Lucia interviewed me for the master's program "Biographical and Creative Writing" at Alice Salomon University of Applied Sciences Berlin. We talked about creativity, fears, writer's block, my offers, and my own writing projects.
This is a translation of the original interview in German. You can find the original here.
Reading time: 12 min.
Author: Tobias Rebscher
Foto: Ann H 🔗
Dear Tobias, it's great that you are willing to give an interview to the BKS students of the 17th cohort! Who are you and what defines you?
Hi Lucia, thank you for your interest! I find it quite difficult to answer who I am. I'll just tell you what I've been up to.
I grew up in the Black Forest and, after a few detours around the world, I have been living in Berlin since 2010. Most of the time, I have worked as a social worker here, advising adults on how to cope with their daily lives. This involved topics such as homelessness, addiction, mental health, and HIV. Additionally, I led a facility for emergency housing assistance for almost five years. In between, I made a living from music for two years. Writing has mainly been a hobby for me. I studied BKS until 2014 simply because I found it interesting. Now, after about ten years, I am fortunate enough to probably publish my first small book with Periplaneta Verlag in February.
Since I have been involved in various organizations and I am very interested in how people collaborate, I completed an MSc in Consulting and Human-centered Design at HU during the pandemic. Furthermore, I focus on topics such as agility, new work, leadership, and mental health.
Another important part of my life is mindfulness practice, which includes meditation and martial arts, for example. I am interested in philosophy, spirituality, and - in a similar vein - chess. I love the nightlife in Berlin and the panoramic view of the Alps at Lake Constance. I try to practice staying open and curious, marveling at life, being grateful, and not taking life too seriously anymore.
How did you start writing yourself, what does writing mean to you, and what was the moment/process when you decided to accompany other people as well?
I started writing after finishing school, where I didn't go beyond a satisfactory level in German. I really started reading after school as well. During my school years, I dedicated myself to music. When I did my civil service in Ireland, I spent the rainy, stormy winter days building a fantasy world and writing away - simply because I loved it. It remained a hobby until the book was finished in 2011. I never wanted to publish it because I felt it wasn't good enough. But I learned that I could complete a book project. Earlier this year - almost 20 years after starting the first book - I signed my first publishing contract for another small book that was written between 2012 and 2018, telling a story through different forms of text. Now I feel that I have returned to writing professionally.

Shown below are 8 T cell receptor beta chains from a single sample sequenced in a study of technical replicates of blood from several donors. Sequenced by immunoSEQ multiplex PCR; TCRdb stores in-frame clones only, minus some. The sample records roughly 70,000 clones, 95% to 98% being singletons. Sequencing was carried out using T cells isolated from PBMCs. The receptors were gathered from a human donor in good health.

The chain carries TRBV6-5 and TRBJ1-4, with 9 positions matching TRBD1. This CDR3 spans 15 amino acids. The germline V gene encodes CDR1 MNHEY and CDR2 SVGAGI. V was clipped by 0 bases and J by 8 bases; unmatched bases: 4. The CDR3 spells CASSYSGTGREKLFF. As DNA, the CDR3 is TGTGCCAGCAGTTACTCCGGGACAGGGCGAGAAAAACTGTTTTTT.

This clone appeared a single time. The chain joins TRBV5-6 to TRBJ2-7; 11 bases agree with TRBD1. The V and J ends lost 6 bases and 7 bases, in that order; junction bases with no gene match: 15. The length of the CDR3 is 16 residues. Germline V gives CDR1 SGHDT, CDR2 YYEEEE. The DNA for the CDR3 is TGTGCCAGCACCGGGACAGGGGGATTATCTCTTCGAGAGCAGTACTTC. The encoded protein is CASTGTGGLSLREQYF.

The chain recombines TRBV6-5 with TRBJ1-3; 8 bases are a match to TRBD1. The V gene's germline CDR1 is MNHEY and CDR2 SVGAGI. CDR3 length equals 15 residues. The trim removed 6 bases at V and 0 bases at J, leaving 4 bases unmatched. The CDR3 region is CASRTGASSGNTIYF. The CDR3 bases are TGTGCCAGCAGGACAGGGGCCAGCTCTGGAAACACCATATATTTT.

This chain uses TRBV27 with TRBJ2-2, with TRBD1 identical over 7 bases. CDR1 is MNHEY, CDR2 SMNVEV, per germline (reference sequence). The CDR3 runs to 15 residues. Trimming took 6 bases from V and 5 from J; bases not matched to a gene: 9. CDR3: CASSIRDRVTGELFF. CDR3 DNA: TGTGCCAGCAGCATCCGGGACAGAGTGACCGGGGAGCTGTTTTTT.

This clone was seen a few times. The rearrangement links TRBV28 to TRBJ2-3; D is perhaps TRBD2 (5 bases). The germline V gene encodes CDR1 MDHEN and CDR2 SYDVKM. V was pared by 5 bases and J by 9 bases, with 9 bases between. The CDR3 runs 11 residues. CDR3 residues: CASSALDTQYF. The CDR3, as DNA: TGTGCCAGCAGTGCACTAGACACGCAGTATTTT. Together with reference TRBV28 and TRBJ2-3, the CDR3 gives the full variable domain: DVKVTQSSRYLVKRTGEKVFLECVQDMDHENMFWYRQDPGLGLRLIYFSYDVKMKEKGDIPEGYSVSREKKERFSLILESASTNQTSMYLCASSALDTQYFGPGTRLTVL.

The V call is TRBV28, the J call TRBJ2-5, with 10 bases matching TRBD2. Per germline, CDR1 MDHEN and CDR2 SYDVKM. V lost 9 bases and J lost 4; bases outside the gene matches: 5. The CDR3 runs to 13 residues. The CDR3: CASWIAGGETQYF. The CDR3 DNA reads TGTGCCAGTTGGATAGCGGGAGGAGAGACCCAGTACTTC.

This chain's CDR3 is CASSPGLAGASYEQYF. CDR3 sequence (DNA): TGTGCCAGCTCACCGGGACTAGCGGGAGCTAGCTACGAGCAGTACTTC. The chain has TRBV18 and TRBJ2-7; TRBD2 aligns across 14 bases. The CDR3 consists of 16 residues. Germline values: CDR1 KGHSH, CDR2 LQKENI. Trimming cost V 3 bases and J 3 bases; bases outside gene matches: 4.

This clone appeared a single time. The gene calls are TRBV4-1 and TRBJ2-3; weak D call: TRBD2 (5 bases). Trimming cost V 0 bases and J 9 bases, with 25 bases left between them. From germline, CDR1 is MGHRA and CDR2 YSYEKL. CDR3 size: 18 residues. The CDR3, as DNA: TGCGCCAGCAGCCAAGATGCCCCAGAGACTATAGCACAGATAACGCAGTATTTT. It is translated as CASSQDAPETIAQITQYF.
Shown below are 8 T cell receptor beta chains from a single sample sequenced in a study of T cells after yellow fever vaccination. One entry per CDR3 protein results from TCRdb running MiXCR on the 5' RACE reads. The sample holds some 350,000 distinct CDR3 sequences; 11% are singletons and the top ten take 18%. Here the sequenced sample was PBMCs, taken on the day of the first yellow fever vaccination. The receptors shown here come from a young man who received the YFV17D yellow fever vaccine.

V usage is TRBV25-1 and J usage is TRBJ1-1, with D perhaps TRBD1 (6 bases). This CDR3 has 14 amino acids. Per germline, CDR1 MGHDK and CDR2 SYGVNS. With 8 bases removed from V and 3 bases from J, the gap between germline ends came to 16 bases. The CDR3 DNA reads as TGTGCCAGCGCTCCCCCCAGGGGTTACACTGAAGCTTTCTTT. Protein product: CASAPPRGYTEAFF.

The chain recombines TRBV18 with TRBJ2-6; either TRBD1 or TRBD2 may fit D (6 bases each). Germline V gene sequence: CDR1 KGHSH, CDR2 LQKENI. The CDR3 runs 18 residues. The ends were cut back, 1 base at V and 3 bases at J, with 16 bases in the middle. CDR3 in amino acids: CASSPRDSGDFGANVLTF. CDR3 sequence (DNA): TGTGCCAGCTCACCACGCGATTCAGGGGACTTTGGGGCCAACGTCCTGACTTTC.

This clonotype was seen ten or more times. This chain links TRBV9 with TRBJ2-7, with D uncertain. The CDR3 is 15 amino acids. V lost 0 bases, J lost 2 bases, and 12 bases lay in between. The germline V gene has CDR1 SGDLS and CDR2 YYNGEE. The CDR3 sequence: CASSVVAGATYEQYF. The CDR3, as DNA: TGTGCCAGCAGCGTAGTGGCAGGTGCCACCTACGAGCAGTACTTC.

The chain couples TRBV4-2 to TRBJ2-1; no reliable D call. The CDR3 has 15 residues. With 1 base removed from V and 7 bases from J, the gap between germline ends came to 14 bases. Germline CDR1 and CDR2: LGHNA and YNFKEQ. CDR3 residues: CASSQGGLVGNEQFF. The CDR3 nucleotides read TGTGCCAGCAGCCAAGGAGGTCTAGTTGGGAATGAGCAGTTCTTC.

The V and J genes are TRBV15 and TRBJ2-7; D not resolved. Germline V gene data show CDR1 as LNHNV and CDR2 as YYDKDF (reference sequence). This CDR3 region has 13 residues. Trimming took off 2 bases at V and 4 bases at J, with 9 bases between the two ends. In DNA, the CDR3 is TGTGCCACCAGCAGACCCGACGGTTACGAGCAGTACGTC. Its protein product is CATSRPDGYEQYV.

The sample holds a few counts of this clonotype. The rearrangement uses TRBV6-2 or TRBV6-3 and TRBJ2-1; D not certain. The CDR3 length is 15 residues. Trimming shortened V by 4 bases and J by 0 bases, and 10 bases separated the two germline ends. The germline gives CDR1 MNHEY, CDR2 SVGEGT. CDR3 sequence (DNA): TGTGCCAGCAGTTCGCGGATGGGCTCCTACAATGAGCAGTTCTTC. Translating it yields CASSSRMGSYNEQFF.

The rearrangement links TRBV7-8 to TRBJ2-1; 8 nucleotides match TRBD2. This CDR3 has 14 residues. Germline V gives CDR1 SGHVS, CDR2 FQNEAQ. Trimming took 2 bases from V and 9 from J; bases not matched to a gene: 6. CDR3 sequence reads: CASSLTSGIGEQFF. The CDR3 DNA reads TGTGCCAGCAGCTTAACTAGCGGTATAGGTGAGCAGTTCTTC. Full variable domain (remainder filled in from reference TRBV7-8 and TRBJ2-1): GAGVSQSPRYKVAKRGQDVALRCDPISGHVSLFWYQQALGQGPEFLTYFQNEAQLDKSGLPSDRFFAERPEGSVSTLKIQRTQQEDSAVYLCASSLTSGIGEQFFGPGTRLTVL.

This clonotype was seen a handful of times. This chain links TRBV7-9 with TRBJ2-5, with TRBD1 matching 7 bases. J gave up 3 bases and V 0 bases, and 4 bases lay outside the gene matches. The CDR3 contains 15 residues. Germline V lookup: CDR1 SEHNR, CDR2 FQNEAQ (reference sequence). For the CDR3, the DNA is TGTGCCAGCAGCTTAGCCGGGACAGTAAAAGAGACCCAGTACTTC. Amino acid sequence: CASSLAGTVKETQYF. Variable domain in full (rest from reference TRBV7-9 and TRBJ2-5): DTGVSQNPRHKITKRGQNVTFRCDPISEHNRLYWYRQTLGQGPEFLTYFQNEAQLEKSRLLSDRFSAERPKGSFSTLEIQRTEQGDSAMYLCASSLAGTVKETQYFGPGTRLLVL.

It was at BKS that I first experienced and appreciated writing in a group. Being creative together has something magical about it. As a social worker, I offered a weekly writing workshop in a residential facility for long-term dependent individuals for a year. I considered it a great privilege to hear the stories of such people. And I discovered how much fun it is to accompany people in creative processes. This is also confirmed now in my self-employment with the weekly CREATIVE Sessions and CREATIVITY Coaching.
How do you accompany people and what are your favourites?
Currently, I offer the CREATIVE Sessions, a low-threshold online offer based on donations. With this offer, I want to provide a space for all people, regardless of income, location, and previous experience, where they can develop their creativity. In addition, I send out a weekly free newsletter, through which we can reflect on our journey towards a creative life every week.
Building on this, I provide CREATIVITY Coaching and CREATIVITY Workshops for individuals who want to explore their creative expression in greater depth. I also consult organisations on how to activate and harness the creative potential of their employees. The creativity of employees is the key driver for innovation, and innovative solutions are a prerequisite for remaining future-proof. If an organisation cannot adapt flexibly to the changing world, it will likely not be able to keep up in the long run. Thus, our creativity is invaluable for organisations as well.